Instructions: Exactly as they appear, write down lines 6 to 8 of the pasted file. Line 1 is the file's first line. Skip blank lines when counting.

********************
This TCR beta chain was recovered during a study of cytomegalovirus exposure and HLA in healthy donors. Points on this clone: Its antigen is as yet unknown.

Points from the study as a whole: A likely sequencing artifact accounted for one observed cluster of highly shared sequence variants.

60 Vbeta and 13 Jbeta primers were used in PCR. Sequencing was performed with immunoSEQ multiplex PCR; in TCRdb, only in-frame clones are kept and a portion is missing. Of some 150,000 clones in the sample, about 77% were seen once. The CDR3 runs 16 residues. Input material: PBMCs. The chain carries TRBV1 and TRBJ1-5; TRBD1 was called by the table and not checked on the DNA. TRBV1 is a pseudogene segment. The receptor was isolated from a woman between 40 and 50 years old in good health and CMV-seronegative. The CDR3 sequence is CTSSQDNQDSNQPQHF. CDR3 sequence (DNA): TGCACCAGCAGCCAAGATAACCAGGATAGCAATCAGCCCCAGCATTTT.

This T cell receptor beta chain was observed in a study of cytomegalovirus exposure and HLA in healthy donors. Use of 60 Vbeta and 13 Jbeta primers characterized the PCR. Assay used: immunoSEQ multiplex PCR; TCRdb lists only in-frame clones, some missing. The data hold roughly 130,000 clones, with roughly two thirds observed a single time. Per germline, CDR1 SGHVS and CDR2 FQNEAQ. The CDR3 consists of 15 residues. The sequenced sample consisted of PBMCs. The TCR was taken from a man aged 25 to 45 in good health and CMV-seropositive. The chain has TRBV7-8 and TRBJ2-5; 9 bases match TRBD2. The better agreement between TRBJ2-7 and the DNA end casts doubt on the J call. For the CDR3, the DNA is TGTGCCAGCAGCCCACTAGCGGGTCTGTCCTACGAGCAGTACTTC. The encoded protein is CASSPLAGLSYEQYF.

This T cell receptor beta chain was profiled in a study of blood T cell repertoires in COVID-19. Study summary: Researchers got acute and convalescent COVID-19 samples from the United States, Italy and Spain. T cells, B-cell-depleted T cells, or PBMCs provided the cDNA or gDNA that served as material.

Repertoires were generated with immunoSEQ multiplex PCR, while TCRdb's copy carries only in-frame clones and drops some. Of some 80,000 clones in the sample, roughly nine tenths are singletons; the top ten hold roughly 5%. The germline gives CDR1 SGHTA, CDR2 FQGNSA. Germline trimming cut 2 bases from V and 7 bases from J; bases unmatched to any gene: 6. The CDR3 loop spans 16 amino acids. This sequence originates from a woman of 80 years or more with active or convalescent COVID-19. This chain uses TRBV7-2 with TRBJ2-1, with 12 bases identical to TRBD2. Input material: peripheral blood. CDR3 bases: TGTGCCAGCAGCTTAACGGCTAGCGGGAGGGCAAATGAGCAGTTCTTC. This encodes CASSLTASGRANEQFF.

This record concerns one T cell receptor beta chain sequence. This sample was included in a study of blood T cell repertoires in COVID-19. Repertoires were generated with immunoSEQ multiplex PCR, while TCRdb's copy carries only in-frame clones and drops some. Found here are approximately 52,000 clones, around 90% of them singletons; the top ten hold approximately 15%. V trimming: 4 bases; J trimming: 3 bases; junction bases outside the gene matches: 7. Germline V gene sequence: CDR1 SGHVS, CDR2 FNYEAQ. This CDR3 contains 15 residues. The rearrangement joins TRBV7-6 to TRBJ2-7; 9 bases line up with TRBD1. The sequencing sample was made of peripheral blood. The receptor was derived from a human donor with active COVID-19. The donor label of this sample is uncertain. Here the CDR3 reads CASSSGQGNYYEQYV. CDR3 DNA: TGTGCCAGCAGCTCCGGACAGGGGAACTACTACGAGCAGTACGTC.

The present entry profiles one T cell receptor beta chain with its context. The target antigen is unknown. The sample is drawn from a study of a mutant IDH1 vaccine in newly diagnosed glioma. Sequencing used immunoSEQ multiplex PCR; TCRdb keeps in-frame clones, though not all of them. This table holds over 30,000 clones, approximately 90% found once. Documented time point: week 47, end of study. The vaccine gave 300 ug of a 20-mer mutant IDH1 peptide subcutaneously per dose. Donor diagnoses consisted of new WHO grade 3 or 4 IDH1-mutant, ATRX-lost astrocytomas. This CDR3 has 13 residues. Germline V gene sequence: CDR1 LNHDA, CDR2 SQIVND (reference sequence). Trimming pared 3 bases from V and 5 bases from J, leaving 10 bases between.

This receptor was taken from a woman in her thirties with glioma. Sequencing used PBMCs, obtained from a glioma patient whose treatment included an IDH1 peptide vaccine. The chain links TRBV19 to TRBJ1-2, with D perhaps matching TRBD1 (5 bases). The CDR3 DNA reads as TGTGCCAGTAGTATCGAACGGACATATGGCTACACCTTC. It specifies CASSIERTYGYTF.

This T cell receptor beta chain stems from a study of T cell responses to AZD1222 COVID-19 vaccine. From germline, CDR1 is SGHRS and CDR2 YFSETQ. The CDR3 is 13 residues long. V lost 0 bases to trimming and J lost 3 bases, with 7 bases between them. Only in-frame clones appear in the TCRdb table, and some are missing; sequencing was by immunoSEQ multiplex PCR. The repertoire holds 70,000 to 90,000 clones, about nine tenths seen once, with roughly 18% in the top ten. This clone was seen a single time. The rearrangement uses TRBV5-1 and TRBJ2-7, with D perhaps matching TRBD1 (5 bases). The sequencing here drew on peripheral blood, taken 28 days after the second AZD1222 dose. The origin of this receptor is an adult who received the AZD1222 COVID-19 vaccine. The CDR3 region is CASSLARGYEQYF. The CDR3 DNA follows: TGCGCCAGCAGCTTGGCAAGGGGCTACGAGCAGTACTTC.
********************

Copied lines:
Repertoires were generated with immunoSEQ multiplex PCR, while TCRdb's copy carries only in-frame clones and drops some. Of some 80,000 clones in the sample, roughly nine tenths are singletons; the top ten hold roughly 5%. The germline gives CDR1 SGHTA, CDR2 FQGNSA. Germline trimming cut 2 bases from V and 7 bases from J; bases unmatched to any gene: 6. The CDR3 loop spans 16 amino acids. This sequence originates from a woman of 80 years or more with active or convalescent COVID-19. This chain uses TRBV7-2 with TRBJ2-1, with 12 bases identical to TRBD2. Input material: peripheral blood. CDR3 bases: TGTGCCAGCAGCTTAACGGCTAGCGGGAGGGCAAATGAGCAGTTCTTC. This encodes CASSLTASGRANEQFF.

This record concerns one T cell receptor beta chain sequence. This sample was included in a study of blood T cell repertoires in COVID-19. Repertoires were generated with immunoSEQ multiplex PCR, while TCRdb's copy carries only in-frame clones and drops some. Found here are approximately 52,000 clones, around 90% of them singletons; the top ten hold approximately 15%. V trimming: 4 bases; J trimming: 3 bases; junction bases outside the gene matches: 7. Germline V gene sequence: CDR1 SGHVS, CDR2 FNYEAQ. This CDR3 contains 15 residues. The rearrangement joins TRBV7-6 to TRBJ2-7; 9 bases line up with TRBD1. The sequencing sample was made of peripheral blood. The receptor was derived from a human donor with active COVID-19. The donor label of this sample is uncertain. Here the CDR3 reads CASSSGQGNYYEQYV. CDR3 DNA: TGTGCCAGCAGCTCCGGACAGGGGAACTACTACGAGCAGTACGTC.

The present entry profiles one T cell receptor beta chain with its context. The target antigen is unknown. The sample is drawn from a study of a mutant IDH1 vaccine in newly diagnosed glioma. Sequencing used immunoSEQ multiplex PCR; TCRdb keeps in-frame clones, though not all of them. This table holds over 30,000 clones, approximately 90% found once. Documented time point: week 47, end of study. The vaccine gave 300 ug of a 20-mer mutant IDH1 peptide subcutaneously per dose. Donor diagnoses consisted of new WHO grade 3 or 4 IDH1-mutant, ATRX-lost astrocytomas. This CDR3 has 13 residues. Germline V gene sequence: CDR1 LNHDA, CDR2 SQIVND (reference sequence). Trimming pared 3 bases from V and 5 bases from J, leaving 10 bases between.